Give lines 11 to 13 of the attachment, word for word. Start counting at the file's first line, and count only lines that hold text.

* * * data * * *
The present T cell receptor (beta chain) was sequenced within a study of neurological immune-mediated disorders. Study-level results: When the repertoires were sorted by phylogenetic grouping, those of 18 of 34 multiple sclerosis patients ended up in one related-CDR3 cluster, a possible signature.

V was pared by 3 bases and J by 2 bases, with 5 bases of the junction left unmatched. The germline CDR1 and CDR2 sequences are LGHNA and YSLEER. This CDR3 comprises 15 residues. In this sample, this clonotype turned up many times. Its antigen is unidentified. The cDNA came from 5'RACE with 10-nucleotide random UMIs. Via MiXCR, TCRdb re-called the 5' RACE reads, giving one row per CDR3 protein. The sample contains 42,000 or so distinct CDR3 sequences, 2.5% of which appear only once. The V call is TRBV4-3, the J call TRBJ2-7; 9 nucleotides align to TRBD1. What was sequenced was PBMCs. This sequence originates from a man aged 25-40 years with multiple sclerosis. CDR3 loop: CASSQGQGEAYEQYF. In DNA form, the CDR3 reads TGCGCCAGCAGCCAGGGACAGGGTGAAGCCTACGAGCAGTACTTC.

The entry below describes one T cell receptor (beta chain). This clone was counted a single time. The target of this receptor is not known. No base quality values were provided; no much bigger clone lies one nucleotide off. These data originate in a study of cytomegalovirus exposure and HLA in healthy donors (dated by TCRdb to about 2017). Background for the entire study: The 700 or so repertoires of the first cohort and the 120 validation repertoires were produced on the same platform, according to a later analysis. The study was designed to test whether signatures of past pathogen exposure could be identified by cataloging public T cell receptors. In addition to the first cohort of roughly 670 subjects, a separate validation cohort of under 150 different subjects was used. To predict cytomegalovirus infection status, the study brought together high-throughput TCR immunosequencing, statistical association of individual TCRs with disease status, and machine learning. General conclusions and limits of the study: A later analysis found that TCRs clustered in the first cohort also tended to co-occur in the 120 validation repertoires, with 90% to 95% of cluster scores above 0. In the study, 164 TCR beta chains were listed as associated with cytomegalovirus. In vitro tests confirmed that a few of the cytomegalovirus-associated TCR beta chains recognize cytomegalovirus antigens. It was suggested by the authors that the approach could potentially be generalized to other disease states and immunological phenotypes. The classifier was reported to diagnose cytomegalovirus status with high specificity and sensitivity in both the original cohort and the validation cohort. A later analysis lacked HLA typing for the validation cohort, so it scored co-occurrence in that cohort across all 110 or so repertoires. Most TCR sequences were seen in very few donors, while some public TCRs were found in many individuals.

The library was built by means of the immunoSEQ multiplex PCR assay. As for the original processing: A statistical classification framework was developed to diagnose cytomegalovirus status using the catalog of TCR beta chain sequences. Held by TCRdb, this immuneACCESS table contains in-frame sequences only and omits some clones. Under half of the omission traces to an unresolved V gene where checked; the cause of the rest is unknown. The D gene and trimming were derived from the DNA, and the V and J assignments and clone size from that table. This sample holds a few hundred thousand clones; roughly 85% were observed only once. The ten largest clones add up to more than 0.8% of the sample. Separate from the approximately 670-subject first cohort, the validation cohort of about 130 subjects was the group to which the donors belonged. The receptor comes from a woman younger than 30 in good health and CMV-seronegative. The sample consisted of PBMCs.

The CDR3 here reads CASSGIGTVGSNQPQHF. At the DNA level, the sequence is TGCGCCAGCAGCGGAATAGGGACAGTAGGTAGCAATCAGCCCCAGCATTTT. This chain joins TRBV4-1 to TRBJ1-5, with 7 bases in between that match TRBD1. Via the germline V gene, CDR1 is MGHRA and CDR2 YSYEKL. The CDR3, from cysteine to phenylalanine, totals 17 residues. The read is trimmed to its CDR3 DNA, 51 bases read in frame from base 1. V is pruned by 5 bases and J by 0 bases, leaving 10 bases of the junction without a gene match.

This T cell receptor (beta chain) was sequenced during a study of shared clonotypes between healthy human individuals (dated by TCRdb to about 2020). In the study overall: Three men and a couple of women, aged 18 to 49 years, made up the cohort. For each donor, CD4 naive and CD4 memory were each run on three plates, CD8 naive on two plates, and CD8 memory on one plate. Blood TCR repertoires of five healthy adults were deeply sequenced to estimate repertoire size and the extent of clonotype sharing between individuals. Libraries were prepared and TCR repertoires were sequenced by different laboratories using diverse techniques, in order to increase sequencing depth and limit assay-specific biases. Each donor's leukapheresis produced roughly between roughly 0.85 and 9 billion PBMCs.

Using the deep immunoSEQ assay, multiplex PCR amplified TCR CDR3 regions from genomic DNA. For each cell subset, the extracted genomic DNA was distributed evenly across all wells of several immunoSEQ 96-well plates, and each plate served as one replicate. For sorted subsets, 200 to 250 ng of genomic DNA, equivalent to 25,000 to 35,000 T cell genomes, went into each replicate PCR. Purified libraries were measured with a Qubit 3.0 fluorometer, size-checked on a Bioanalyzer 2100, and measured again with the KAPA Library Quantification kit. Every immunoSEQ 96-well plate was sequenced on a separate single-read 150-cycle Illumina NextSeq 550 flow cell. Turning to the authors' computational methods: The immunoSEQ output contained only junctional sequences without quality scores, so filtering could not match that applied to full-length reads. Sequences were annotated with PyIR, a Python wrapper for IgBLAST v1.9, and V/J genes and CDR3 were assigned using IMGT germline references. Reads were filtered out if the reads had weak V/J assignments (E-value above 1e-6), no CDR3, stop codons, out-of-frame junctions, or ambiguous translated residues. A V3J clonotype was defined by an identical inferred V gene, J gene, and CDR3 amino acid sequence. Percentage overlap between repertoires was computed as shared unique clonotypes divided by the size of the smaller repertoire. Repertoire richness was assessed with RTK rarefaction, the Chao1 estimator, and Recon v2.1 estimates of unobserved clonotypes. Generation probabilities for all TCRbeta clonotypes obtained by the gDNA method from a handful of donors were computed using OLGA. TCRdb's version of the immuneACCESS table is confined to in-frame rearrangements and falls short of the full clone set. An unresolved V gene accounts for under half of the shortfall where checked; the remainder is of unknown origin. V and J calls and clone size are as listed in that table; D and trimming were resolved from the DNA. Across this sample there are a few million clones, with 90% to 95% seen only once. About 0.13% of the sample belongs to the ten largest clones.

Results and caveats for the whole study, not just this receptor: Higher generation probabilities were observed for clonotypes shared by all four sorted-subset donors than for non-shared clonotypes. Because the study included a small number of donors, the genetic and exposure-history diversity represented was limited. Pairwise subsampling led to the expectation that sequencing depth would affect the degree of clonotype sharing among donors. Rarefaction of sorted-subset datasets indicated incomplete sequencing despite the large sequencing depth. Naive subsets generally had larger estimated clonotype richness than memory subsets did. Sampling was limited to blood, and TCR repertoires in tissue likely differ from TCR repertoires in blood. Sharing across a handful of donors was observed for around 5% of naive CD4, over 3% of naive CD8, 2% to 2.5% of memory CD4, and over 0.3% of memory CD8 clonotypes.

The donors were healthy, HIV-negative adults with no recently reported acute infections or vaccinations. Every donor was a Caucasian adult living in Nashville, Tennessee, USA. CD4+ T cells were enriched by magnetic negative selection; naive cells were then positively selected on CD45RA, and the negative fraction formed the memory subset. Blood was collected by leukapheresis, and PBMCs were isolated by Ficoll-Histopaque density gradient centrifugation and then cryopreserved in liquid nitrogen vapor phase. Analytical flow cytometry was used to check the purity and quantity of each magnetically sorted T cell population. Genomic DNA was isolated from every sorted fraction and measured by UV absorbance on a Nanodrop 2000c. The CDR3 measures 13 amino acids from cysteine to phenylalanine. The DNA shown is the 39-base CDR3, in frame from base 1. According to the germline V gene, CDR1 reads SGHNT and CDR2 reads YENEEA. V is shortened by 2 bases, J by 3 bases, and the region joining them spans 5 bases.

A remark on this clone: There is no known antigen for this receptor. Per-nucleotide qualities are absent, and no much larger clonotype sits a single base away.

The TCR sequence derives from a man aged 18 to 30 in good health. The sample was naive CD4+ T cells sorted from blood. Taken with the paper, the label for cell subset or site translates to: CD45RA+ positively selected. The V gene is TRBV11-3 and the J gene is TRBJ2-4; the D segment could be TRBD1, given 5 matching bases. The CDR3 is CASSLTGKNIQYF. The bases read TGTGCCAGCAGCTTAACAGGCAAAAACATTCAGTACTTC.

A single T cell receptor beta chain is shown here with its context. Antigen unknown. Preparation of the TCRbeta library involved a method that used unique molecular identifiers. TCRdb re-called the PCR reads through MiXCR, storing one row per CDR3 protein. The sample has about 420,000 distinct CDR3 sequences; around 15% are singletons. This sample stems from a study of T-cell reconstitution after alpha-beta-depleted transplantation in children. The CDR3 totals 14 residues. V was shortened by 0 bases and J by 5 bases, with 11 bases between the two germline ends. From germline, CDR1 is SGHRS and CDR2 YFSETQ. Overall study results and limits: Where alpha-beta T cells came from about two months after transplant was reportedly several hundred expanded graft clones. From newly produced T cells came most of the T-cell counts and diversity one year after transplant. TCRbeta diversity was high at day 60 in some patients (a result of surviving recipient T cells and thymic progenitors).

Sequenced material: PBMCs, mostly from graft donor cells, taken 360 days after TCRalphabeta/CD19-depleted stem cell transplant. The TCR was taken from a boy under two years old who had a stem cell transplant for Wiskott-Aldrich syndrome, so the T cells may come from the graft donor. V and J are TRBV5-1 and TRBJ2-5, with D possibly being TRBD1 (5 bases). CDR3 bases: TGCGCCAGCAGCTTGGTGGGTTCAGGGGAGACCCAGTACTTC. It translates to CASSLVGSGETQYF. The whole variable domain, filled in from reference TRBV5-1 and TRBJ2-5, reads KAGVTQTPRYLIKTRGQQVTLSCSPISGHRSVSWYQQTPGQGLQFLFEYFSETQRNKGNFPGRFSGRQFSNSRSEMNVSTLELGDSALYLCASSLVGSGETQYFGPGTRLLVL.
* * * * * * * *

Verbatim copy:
The TCR sequence derives from a man aged 18 to 30 in good health. The sample was naive CD4+ T cells sorted from blood. Taken with the paper, the label for cell subset or site translates to: CD45RA+ positively selected. The V gene is TRBV11-3 and the J gene is TRBJ2-4; the D segment could be TRBD1, given 5 matching bases. The CDR3 is CASSLTGKNIQYF. The bases read TGTGCCAGCAGCTTAACAGGCAAAAACATTCAGTACTTC.

A single T cell receptor beta chain is shown here with its context. Antigen unknown. Preparation of the TCRbeta library involved a method that used unique molecular identifiers. TCRdb re-called the PCR reads through MiXCR, storing one row per CDR3 protein. The sample has about 420,000 distinct CDR3 sequences; around 15% are singletons. This sample stems from a study of T-cell reconstitution after alpha-beta-depleted transplantation in children. The CDR3 totals 14 residues. V was shortened by 0 bases and J by 5 bases, with 11 bases between the two germline ends. From germline, CDR1 is SGHRS and CDR2 YFSETQ. Overall study results and limits: Where alpha-beta T cells came from about two months after transplant was reportedly several hundred expanded graft clones. From newly produced T cells came most of the T-cell counts and diversity one year after transplant. TCRbeta diversity was high at day 60 in some patients (a result of surviving recipient T cells and thymic progenitors).

Sequenced material: PBMCs, mostly from graft donor cells, taken 360 days after TCRalphabeta/CD19-depleted stem cell transplant. The TCR was taken from a boy under two years old who had a stem cell transplant for Wiskott-Aldrich syndrome, so the T cells may come from the graft donor. V and J are TRBV5-1 and TRBJ2-5, with D possibly being TRBD1 (5 bases). CDR3 bases: TGCGCCAGCAGCTTGGTGGGTTCAGGGGAGACCCAGTACTTC. It translates to CASSLVGSGETQYF. The whole variable domain, filled in from reference TRBV5-1 and TRBJ2-5, reads KAGVTQTPRYLIKTRGQQVTLSCSPISGHRSVSWYQQTPGQGLQFLFEYFSETQRNKGNFPGRFSGRQFSNSRSEMNVSTLELGDSALYLCASSLVGSGETQYFGPGTRLLVL.